CHAMPAIGN, Ill. -- Possible No. 1 ranking? Yeah, that's nice, Michigan's Trey Burke said Sunday outside the locker room at Illinois' Assembly Hall.
But after the win that should give the No. 2 Wolverines their first top ranking since the 1992-93 season, the sophomore guard wanted to talk defense and what a team does when one of its big, defensive rocks goes down.
If you're Michigan (19-1, 6-1 Big Ten), you plug in a couple of other big guys. And you win -- in this case 74-60 over the Illini, most of it without 6-foot-8, 250-pound Jordan Morgan. The starting forward limped to the locker room less than two minutes into the game with a sprained right ankle and didn't come back.
"I say this every game," Burke added, "but it just starts with defense. I think that started in the first half."
And that No. 1 ranking, which likely will be Michigan's after Duke's lopsided loss to Miami last week opened the door when the AP poll comes out Monday, doesn't mean much yet, Beilein was quick to remind.
"You compete for a Big Ten championship, then you go on you compete for a national championship," he said. "That's the No. 1 you want down the line."
Illinois (15-6, 2-5) and first-year coach John Groce, whose team has been doomed by cold shooting since mid-December and shot 37.1 percent Sunday, could do little but marvel at the Wolverines.
"I give Michigan a lot of credit," Groce said. "You make one mistake and they exploit it like that."
Brandon Paul led Illinois with 15 points but had five of the Illini's 15 costly turnovers.
Beilein said he didn't yet know the severity of Morgan's sprained right ankle but said he couldn't have returned to the game even if baldy needed.
The Wolverines hardly missed him -- they seemed to have an answer for everything Illinois offered.
The Illini fought back to within seven points with just more than nine minutes to play when a Richardson steal set up Joseph Bertrand for a soft jump shot that floated into the bucket.
The wave of noise that rose from the crowd trying to will the Illini back into the game didn't last long.
First, with 8:40 to play, McGary pulled down the rebound off a miss by Burke and dropped the ball into the bucket.
Then Burke scooped the ball up off a Paul turnover at the other end and, with a dunk, put the Wolverines back up by 11 at 59-48. With 8:21 to play and shooting just 37.1 percent on the night, Illinois couldn't find a way back.
Morgan appeared to roll his right ankle as he came down under the Wolverine basket, but Michigan lost little if anything inside without the 6-foot-8, 250-pound forward.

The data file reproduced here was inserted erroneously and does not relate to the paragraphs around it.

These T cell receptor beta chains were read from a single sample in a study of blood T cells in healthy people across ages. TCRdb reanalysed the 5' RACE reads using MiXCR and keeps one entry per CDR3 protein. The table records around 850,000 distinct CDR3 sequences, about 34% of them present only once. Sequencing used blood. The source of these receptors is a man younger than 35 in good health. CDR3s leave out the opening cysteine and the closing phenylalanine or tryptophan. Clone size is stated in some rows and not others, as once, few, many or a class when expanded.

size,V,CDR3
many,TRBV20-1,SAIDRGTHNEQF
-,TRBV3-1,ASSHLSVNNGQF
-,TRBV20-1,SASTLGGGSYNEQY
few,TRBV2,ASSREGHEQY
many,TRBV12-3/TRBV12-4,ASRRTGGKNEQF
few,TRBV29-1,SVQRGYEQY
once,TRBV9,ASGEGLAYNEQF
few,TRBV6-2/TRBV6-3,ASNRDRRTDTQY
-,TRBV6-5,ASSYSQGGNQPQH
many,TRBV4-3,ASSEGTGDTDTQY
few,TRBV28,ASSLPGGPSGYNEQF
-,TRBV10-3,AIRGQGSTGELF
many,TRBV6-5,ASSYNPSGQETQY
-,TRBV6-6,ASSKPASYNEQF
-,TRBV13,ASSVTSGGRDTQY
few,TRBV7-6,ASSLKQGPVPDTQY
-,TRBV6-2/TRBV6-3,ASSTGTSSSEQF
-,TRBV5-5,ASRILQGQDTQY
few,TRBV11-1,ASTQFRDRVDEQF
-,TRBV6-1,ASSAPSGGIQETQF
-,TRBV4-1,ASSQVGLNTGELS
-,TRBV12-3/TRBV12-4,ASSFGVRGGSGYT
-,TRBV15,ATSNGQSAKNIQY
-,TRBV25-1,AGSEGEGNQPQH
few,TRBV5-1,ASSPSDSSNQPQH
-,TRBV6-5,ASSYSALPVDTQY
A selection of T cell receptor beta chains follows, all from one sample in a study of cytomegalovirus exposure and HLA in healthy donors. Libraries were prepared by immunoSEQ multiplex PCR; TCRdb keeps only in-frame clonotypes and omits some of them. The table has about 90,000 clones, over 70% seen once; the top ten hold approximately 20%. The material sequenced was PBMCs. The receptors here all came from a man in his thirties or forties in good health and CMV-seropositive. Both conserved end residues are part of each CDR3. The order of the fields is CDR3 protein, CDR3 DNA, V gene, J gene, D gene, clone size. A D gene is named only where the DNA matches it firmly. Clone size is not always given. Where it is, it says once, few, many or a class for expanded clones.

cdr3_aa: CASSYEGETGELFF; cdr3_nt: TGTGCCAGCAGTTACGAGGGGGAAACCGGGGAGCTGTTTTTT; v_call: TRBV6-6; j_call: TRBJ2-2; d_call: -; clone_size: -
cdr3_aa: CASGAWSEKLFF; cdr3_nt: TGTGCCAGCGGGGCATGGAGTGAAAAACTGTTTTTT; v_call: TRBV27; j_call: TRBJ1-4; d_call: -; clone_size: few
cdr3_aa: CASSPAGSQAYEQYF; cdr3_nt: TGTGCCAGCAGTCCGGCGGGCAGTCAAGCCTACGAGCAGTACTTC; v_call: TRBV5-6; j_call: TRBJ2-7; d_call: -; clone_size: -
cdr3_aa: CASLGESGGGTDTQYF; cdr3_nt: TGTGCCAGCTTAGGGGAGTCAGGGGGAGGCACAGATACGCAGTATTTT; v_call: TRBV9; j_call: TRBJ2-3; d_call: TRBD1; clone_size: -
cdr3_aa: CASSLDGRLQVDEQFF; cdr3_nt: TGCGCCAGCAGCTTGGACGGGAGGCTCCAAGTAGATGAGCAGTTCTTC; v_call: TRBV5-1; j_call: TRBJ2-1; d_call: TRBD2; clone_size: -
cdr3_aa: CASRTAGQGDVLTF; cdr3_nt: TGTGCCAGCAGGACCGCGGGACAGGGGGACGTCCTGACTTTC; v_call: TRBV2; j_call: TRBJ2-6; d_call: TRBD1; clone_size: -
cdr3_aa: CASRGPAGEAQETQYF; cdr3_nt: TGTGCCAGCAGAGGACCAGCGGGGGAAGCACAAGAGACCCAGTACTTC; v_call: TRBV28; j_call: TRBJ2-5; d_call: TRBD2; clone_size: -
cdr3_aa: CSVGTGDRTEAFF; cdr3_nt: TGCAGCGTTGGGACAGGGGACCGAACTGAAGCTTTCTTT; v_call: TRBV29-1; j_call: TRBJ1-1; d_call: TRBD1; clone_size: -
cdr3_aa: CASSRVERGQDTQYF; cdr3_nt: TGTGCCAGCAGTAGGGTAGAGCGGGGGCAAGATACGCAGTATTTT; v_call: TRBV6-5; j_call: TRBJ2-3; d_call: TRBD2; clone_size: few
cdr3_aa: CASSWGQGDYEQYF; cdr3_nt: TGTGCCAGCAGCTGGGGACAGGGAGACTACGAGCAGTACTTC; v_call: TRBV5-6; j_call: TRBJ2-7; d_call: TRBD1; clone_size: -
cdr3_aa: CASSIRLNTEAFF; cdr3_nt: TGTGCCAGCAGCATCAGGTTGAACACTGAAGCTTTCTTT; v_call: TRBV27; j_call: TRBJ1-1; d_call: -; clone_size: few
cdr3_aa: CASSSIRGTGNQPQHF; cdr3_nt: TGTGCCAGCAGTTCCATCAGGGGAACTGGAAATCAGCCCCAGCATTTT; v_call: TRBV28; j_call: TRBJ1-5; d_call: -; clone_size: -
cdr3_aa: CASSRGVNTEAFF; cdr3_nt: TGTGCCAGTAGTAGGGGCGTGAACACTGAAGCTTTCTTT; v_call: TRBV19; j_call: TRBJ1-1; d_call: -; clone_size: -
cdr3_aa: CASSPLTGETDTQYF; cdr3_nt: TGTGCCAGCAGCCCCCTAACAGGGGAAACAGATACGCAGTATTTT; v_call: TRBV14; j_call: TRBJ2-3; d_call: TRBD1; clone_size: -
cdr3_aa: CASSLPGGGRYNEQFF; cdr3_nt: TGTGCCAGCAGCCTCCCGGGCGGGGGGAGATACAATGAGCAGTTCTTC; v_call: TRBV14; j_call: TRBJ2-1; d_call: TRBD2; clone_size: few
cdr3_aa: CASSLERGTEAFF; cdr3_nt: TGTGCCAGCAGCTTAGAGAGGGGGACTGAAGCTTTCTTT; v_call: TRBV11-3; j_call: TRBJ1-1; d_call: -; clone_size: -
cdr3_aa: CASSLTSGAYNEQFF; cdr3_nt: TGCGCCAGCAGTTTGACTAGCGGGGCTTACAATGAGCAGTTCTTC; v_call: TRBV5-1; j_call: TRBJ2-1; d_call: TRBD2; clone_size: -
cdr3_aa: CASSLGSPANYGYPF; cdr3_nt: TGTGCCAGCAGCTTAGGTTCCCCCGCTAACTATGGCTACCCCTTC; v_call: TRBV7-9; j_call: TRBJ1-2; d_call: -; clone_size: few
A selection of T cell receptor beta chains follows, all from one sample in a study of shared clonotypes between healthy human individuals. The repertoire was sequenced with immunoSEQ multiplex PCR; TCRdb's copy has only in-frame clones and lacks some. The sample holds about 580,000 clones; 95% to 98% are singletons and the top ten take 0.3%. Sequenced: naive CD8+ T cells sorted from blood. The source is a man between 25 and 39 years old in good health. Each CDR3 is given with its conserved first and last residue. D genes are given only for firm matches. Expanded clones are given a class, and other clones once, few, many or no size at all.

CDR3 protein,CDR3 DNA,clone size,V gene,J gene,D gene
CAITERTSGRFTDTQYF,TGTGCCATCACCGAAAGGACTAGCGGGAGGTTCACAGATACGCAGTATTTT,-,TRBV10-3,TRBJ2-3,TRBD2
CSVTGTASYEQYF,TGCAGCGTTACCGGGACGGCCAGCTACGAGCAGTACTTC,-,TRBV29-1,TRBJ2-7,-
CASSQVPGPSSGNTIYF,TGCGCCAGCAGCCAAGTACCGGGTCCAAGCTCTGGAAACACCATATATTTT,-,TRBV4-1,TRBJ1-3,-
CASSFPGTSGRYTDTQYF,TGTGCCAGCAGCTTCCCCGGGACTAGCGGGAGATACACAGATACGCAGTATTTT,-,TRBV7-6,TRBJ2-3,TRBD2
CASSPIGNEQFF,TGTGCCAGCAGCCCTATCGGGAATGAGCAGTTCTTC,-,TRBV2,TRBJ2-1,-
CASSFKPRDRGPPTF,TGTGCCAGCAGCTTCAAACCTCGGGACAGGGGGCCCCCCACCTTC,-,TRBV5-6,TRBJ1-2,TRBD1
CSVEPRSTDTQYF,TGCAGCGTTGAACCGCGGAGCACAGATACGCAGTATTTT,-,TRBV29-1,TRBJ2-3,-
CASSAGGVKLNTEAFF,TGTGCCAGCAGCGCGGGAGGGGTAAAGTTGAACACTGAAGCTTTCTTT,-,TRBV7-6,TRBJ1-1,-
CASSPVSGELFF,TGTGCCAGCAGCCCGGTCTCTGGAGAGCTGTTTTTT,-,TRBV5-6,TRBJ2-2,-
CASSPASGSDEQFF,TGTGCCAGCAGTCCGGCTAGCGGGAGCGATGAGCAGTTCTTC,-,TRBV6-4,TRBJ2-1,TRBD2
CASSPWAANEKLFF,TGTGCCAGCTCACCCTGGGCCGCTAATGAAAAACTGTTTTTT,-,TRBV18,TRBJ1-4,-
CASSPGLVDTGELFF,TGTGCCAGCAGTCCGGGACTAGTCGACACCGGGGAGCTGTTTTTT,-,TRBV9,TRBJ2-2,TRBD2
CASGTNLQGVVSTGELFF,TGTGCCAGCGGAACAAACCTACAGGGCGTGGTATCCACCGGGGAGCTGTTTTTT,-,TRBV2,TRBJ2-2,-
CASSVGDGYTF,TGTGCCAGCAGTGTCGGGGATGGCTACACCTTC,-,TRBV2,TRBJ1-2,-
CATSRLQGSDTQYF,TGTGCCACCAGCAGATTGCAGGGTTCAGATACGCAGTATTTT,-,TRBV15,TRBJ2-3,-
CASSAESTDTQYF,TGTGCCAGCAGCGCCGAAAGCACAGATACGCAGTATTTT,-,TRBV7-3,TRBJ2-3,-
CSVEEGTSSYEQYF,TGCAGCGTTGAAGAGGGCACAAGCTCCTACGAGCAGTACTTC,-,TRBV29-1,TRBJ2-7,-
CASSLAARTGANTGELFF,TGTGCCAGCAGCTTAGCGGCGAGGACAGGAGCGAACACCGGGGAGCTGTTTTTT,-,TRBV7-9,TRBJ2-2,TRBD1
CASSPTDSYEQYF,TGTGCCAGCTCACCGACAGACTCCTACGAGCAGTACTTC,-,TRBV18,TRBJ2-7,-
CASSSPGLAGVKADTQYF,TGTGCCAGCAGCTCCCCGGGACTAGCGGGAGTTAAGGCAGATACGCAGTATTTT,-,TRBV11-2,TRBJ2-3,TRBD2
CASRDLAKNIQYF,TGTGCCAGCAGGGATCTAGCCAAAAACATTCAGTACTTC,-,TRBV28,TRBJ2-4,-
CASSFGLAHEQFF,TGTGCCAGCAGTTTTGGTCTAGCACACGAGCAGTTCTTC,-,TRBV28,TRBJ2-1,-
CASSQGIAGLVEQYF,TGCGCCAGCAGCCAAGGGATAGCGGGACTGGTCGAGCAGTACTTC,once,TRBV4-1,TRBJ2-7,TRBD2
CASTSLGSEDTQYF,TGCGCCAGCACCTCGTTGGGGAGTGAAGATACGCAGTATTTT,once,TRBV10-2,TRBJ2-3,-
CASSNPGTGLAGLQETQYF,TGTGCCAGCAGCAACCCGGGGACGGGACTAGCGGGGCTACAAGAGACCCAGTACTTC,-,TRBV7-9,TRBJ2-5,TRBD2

McGary, Bielfeldt -- a redshirt freshman with strong ties to Illinois -- and Horford picked up most of Morgan's minutes, and his slack.
McGary, a 6-10, 250-pound forward, hasn't started a game this season but averages 16 minutes a night anyway. Bielfeldt, though, plays less than six minutes a night, and was all nerves in his first minutes on the court. The 6-7, 245-pound forward badly missed his first free throw, at least a foot right of the basket, and the crowd, well aware that the athletic administration building on the Illinois campus bears his big-donor family's name, let him have it.
So did his teammates, Beilein said.
"It was not a great initial debut with the air ball. That's one of the first things we made fun of," the coach said. "All his teammates were on him in the locker room."
But with another chance at the line minutes later, Bielfeldt sank both shots, finishing with four points in six minutes.
Horford had seven points and five boards in 17 minutes while McGary had six points and eight rebounds.
"It gave three guys the opportunity to play that (don't) get as much as they like, Beilein said of Morgan's injury. "I'm really impressed with the big guys and how they stepped up there."
Groce said his big men weren't bad, just not as good they'd like to be, especially McLaurin, the 6-8 grad-student transfer he called his team's defensive Kevin Garnett.
"I really have a high regard for Sam's intelligence and ability to execute our defense, and I think we'll look at the film and he wasn't on his P's and Q's like normal," said Groce, who last faced Michigan as the coach at Ohio, leading the Bobcats to a second-round NCAA Tournament upset last spring.
Michigan took the lead for good with 15:21 to play in the first half when Burke hit a jump shot to go up 8-7. With a 9-0 run that ended only with a 3-pointer by Paul with 10:52 left in the half, the Wolverines were up 15-10.